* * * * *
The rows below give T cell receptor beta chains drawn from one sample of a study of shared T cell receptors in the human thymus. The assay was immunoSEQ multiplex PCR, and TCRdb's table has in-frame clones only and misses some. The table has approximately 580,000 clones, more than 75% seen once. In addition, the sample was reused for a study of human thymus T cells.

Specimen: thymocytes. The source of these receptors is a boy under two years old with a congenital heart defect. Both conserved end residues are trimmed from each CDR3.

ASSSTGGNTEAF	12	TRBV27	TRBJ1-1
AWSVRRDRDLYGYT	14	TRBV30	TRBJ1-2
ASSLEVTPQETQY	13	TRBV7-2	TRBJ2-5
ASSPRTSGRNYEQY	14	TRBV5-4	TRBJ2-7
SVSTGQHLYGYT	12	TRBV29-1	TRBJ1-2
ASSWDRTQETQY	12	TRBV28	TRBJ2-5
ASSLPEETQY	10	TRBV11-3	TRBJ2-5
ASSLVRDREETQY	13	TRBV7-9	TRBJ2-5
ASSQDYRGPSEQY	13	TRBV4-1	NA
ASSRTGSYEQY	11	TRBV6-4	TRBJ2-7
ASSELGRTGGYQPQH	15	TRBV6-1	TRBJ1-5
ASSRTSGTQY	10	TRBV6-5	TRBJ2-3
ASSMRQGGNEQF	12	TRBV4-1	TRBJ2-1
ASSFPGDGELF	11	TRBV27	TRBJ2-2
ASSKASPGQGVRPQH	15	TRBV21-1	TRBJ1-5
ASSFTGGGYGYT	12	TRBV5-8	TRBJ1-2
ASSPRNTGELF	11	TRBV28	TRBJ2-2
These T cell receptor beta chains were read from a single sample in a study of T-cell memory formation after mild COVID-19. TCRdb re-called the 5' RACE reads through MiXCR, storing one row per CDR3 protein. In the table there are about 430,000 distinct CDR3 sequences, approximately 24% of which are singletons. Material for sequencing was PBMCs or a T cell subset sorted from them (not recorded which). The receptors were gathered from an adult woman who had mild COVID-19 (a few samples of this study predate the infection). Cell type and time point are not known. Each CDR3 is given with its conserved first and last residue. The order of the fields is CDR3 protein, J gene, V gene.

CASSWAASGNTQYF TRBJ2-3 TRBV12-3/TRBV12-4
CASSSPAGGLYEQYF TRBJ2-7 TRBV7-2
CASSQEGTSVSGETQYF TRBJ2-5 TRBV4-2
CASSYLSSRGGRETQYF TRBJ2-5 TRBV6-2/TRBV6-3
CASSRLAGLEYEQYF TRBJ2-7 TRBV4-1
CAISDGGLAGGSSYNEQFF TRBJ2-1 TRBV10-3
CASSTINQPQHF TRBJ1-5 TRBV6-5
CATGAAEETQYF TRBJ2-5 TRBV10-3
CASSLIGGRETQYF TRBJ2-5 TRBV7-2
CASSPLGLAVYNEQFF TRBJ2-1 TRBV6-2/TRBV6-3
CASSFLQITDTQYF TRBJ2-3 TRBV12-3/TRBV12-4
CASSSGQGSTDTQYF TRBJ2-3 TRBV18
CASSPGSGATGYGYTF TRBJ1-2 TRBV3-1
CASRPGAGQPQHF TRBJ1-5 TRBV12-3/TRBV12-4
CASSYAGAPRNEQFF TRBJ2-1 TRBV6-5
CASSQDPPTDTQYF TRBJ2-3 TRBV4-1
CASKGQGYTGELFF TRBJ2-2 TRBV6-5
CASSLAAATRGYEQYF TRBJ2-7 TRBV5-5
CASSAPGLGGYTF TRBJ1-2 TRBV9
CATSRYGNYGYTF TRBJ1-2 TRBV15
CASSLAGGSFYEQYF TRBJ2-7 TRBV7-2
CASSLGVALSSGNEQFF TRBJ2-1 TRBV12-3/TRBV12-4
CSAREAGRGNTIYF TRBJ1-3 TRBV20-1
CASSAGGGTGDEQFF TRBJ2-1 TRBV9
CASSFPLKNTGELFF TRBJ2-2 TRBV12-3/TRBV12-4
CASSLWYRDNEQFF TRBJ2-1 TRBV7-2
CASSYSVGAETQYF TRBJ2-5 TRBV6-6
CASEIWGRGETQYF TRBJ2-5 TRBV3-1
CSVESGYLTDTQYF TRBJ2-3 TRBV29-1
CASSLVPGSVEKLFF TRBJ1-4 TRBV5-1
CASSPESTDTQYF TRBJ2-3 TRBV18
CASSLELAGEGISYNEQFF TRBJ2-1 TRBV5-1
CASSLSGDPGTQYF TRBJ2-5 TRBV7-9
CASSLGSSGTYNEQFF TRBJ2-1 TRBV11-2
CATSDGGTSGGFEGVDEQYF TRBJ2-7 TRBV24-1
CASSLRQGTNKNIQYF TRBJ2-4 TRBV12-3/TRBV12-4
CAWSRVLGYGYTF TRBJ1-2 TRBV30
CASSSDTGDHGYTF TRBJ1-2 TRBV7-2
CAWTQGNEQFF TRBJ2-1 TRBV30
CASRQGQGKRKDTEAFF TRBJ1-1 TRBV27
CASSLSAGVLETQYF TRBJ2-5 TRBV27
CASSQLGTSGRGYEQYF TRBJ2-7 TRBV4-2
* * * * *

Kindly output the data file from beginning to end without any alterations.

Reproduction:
The rows below give T cell receptor beta chains drawn from one sample of a study of shared T cell receptors in the human thymus. The assay was immunoSEQ multiplex PCR, and TCRdb's table has in-frame clones only and misses some. The table has approximately 580,000 clones, more than 75% seen once. In addition, the sample was reused for a study of human thymus T cells.

Specimen: thymocytes. The source of these receptors is a boy under two years old with a congenital heart defect. Both conserved end residues are trimmed from each CDR3.

ASSSTGGNTEAF	12	TRBV27	TRBJ1-1
AWSVRRDRDLYGYT	14	TRBV30	TRBJ1-2
ASSLEVTPQETQY	13	TRBV7-2	TRBJ2-5
ASSPRTSGRNYEQY	14	TRBV5-4	TRBJ2-7
SVSTGQHLYGYT	12	TRBV29-1	TRBJ1-2
ASSWDRTQETQY	12	TRBV28	TRBJ2-5
ASSLPEETQY	10	TRBV11-3	TRBJ2-5
ASSLVRDREETQY	13	TRBV7-9	TRBJ2-5
ASSQDYRGPSEQY	13	TRBV4-1	NA
ASSRTGSYEQY	11	TRBV6-4	TRBJ2-7
ASSELGRTGGYQPQH	15	TRBV6-1	TRBJ1-5
ASSRTSGTQY	10	TRBV6-5	TRBJ2-3
ASSMRQGGNEQF	12	TRBV4-1	TRBJ2-1
ASSFPGDGELF	11	TRBV27	TRBJ2-2
ASSKASPGQGVRPQH	15	TRBV21-1	TRBJ1-5
ASSFTGGGYGYT	12	TRBV5-8	TRBJ1-2
ASSPRNTGELF	11	TRBV28	TRBJ2-2
These T cell receptor beta chains were read from a single sample in a study of T-cell memory formation after mild COVID-19. TCRdb re-called the 5' RACE reads through MiXCR, storing one row per CDR3 protein. In the table there are about 430,000 distinct CDR3 sequences, approximately 24% of which are singletons. Material for sequencing was PBMCs or a T cell subset sorted from them (not recorded which). The receptors were gathered from an adult woman who had mild COVID-19 (a few samples of this study predate the infection). Cell type and time point are not known. Each CDR3 is given with its conserved first and last residue. The order of the fields is CDR3 protein, J gene, V gene.

CASSWAASGNTQYF TRBJ2-3 TRBV12-3/TRBV12-4
CASSSPAGGLYEQYF TRBJ2-7 TRBV7-2
CASSQEGTSVSGETQYF TRBJ2-5 TRBV4-2
CASSYLSSRGGRETQYF TRBJ2-5 TRBV6-2/TRBV6-3
CASSRLAGLEYEQYF TRBJ2-7 TRBV4-1
CAISDGGLAGGSSYNEQFF TRBJ2-1 TRBV10-3
CASSTINQPQHF TRBJ1-5 TRBV6-5
CATGAAEETQYF TRBJ2-5 TRBV10-3
CASSLIGGRETQYF TRBJ2-5 TRBV7-2
CASSPLGLAVYNEQFF TRBJ2-1 TRBV6-2/TRBV6-3
CASSFLQITDTQYF TRBJ2-3 TRBV12-3/TRBV12-4
CASSSGQGSTDTQYF TRBJ2-3 TRBV18
CASSPGSGATGYGYTF TRBJ1-2 TRBV3-1
CASRPGAGQPQHF TRBJ1-5 TRBV12-3/TRBV12-4
CASSYAGAPRNEQFF TRBJ2-1 TRBV6-5
CASSQDPPTDTQYF TRBJ2-3 TRBV4-1
CASKGQGYTGELFF TRBJ2-2 TRBV6-5
CASSLAAATRGYEQYF TRBJ2-7 TRBV5-5
CASSAPGLGGYTF TRBJ1-2 TRBV9
CATSRYGNYGYTF TRBJ1-2 TRBV15
CASSLAGGSFYEQYF TRBJ2-7 TRBV7-2
CASSLGVALSSGNEQFF TRBJ2-1 TRBV12-3/TRBV12-4
CSAREAGRGNTIYF TRBJ1-3 TRBV20-1
CASSAGGGTGDEQFF TRBJ2-1 TRBV9
CASSFPLKNTGELFF TRBJ2-2 TRBV12-3/TRBV12-4
CASSLWYRDNEQFF TRBJ2-1 TRBV7-2
CASSYSVGAETQYF TRBJ2-5 TRBV6-6
CASEIWGRGETQYF TRBJ2-5 TRBV3-1
CSVESGYLTDTQYF TRBJ2-3 TRBV29-1
CASSLVPGSVEKLFF TRBJ1-4 TRBV5-1
CASSPESTDTQYF TRBJ2-3 TRBV18
CASSLELAGEGISYNEQFF TRBJ2-1 TRBV5-1
CASSLSGDPGTQYF TRBJ2-5 TRBV7-9
CASSLGSSGTYNEQFF TRBJ2-1 TRBV11-2
CATSDGGTSGGFEGVDEQYF TRBJ2-7 TRBV24-1
CASSLRQGTNKNIQYF TRBJ2-4 TRBV12-3/TRBV12-4
CAWSRVLGYGYTF TRBJ1-2 TRBV30
CASSSDTGDHGYTF TRBJ1-2 TRBV7-2
CAWTQGNEQFF TRBJ2-1 TRBV30
CASRQGQGKRKDTEAFF TRBJ1-1 TRBV27
CASSLSAGVLETQYF TRBJ2-5 TRBV27
CASSQLGTSGRGYEQYF TRBJ2-7 TRBV4-2